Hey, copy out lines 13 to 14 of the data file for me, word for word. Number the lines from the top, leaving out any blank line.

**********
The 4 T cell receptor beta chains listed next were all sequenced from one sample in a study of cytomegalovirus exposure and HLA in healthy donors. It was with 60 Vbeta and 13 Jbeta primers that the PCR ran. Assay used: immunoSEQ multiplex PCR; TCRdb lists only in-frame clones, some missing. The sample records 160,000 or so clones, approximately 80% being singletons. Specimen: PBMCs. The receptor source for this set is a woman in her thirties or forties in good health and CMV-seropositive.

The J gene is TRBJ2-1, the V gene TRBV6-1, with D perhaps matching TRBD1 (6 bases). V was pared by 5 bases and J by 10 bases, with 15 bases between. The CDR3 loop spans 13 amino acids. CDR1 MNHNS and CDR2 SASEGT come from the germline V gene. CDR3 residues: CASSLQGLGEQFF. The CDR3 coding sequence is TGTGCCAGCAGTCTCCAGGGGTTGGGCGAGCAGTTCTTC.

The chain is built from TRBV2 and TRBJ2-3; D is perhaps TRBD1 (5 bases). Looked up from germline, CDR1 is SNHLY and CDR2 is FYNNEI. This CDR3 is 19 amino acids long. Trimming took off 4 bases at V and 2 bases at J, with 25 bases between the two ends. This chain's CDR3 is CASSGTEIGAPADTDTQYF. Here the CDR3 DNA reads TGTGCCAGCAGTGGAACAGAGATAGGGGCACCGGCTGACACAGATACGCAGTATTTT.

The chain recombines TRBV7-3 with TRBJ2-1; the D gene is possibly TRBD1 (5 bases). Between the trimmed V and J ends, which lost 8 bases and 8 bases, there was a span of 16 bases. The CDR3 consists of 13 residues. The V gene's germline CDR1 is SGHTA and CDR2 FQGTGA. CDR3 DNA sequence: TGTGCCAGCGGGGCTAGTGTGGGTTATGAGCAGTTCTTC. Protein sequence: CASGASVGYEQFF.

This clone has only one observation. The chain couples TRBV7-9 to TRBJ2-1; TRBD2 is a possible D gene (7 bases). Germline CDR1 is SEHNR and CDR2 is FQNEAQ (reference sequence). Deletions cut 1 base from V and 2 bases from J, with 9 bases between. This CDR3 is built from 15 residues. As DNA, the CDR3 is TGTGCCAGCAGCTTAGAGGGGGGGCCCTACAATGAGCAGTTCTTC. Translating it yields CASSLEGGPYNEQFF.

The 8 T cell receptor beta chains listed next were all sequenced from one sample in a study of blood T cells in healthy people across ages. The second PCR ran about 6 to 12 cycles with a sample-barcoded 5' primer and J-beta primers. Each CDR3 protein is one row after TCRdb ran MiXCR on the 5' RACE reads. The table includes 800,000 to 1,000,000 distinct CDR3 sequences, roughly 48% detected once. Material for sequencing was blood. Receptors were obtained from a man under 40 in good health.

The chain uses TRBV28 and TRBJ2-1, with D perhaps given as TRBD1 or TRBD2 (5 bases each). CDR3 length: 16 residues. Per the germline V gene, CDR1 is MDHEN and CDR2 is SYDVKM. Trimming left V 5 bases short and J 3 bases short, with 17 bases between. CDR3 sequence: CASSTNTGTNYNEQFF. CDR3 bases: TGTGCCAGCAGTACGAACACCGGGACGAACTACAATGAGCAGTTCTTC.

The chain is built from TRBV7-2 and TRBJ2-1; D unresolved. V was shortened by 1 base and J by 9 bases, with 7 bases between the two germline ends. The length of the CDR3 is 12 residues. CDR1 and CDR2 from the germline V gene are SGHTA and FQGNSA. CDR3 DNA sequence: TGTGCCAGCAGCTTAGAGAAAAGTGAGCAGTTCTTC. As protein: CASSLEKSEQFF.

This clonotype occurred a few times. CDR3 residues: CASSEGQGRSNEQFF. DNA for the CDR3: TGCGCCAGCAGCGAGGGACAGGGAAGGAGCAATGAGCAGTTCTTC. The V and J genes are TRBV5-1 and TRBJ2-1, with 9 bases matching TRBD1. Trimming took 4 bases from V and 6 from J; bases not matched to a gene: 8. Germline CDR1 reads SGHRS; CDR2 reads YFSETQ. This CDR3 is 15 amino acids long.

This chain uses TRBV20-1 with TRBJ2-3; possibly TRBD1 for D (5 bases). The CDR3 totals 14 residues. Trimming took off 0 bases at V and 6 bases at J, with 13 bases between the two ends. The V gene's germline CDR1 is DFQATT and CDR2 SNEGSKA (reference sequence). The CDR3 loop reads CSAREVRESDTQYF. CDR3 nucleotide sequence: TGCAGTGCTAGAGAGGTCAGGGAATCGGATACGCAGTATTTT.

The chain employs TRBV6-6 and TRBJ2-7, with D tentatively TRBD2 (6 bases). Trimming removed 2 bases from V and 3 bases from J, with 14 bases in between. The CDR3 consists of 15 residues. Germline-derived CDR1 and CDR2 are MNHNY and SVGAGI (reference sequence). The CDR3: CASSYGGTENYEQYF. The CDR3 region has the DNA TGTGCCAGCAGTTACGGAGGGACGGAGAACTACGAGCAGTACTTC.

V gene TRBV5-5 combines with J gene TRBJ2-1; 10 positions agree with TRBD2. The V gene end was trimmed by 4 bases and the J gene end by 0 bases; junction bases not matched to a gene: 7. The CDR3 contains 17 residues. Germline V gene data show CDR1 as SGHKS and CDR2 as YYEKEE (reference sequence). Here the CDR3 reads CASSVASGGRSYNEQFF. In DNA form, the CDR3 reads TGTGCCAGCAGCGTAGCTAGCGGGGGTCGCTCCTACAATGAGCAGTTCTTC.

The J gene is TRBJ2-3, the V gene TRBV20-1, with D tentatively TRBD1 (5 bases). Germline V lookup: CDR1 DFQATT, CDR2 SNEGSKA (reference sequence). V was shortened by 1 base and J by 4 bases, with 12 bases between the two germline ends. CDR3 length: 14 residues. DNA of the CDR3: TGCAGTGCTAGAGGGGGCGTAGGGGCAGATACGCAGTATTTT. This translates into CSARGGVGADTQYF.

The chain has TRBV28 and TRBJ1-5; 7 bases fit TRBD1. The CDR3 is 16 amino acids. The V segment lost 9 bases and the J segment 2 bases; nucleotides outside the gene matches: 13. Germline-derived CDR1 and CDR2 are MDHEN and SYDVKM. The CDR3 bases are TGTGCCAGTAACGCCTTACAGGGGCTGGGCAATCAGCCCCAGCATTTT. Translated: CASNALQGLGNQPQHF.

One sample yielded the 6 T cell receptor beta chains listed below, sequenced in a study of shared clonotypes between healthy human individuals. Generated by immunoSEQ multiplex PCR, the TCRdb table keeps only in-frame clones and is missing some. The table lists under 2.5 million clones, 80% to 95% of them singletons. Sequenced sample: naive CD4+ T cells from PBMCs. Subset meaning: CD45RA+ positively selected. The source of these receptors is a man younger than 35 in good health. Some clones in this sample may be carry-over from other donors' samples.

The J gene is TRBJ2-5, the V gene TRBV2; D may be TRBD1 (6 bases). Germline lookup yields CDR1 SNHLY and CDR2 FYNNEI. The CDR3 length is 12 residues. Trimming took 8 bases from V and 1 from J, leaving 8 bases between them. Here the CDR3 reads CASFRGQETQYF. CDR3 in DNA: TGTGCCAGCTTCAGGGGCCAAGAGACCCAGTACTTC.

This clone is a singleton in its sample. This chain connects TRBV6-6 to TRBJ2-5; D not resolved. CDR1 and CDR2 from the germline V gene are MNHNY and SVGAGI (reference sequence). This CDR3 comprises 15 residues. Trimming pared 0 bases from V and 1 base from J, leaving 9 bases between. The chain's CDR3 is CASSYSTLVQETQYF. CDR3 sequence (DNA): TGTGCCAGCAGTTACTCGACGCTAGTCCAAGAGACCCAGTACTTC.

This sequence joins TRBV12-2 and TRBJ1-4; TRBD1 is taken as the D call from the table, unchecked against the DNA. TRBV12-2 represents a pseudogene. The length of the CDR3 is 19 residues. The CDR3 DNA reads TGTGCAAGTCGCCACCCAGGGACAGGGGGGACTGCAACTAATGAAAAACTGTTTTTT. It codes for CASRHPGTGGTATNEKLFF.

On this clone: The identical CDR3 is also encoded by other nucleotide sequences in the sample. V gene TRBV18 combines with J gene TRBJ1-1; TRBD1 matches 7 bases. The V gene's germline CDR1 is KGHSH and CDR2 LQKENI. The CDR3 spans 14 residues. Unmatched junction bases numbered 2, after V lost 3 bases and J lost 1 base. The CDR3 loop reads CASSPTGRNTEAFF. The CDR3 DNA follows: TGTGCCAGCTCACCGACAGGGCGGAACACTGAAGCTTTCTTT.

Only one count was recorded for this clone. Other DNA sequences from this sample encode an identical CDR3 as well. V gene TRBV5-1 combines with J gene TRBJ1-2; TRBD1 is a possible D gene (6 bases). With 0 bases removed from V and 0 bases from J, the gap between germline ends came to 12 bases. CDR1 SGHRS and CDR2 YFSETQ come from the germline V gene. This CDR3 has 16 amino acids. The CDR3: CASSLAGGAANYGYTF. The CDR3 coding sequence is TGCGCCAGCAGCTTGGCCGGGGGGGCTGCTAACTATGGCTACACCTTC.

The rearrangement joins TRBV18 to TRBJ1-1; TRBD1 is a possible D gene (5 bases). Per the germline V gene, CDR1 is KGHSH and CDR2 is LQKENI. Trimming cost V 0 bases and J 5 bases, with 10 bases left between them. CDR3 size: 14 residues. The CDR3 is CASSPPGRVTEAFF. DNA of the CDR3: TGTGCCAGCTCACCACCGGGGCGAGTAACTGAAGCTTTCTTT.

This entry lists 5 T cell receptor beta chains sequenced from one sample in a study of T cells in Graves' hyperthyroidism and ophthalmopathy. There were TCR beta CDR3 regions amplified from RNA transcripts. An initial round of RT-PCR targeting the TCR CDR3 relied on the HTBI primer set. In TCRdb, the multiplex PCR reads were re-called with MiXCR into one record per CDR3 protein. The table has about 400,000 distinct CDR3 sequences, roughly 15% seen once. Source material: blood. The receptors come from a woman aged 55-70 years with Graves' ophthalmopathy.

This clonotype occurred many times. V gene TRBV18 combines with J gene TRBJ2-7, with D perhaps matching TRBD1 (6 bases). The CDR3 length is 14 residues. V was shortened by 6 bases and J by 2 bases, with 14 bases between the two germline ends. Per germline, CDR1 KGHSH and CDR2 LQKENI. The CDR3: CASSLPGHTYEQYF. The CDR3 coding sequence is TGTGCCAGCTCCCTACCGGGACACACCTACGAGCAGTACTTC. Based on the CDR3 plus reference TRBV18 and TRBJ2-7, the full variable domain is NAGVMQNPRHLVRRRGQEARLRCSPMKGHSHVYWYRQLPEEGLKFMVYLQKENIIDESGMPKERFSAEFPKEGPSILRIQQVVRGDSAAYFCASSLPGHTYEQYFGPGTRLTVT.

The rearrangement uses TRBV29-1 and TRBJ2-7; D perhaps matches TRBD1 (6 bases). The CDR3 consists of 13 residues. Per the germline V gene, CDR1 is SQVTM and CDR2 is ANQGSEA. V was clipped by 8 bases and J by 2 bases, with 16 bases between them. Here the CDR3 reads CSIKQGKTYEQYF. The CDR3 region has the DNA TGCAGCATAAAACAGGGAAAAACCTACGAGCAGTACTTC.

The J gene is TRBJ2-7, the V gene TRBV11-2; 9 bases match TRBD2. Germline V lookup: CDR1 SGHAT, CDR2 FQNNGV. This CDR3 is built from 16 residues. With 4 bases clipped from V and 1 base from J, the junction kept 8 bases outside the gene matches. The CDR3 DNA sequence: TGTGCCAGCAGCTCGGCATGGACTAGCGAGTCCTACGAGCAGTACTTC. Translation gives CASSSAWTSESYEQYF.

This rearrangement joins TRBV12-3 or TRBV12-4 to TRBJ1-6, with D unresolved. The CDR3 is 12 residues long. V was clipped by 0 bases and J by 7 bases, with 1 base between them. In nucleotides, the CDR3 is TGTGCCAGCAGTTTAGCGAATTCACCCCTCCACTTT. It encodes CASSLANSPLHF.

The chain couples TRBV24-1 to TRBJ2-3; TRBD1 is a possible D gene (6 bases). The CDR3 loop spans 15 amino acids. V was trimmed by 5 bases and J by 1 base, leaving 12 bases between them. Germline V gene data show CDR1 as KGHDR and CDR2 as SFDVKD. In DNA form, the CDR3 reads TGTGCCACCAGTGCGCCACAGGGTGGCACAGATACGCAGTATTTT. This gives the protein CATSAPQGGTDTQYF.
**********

The J gene is TRBJ2-3, the V gene TRBV20-1, with D tentatively TRBD1 (5 bases). Germline V lookup: CDR1 DFQATT, CDR2 SNEGSKA (reference sequence). V was shortened by 1 base and J by 4 bases, with 12 bases between the two germline ends. CDR3 length: 14 residues. DNA of the CDR3: TGCAGTGCTAGAGGGGGCGTAGGGGCAGATACGCAGTATTTT. This translates into CSARGGVGADTQYF.

The chain has TRBV28 and TRBJ1-5; 7 bases fit TRBD1. The CDR3 is 16 amino acids. The V segment lost 9 bases and the J segment 2 bases; nucleotides outside the gene matches: 13. Germline-derived CDR1 and CDR2 are MDHEN and SYDVKM. The CDR3 bases are TGTGCCAGTAACGCCTTACAGGGGCTGGGCAATCAGCCCCAGCATTTT. Translated: CASNALQGLGNQPQHF.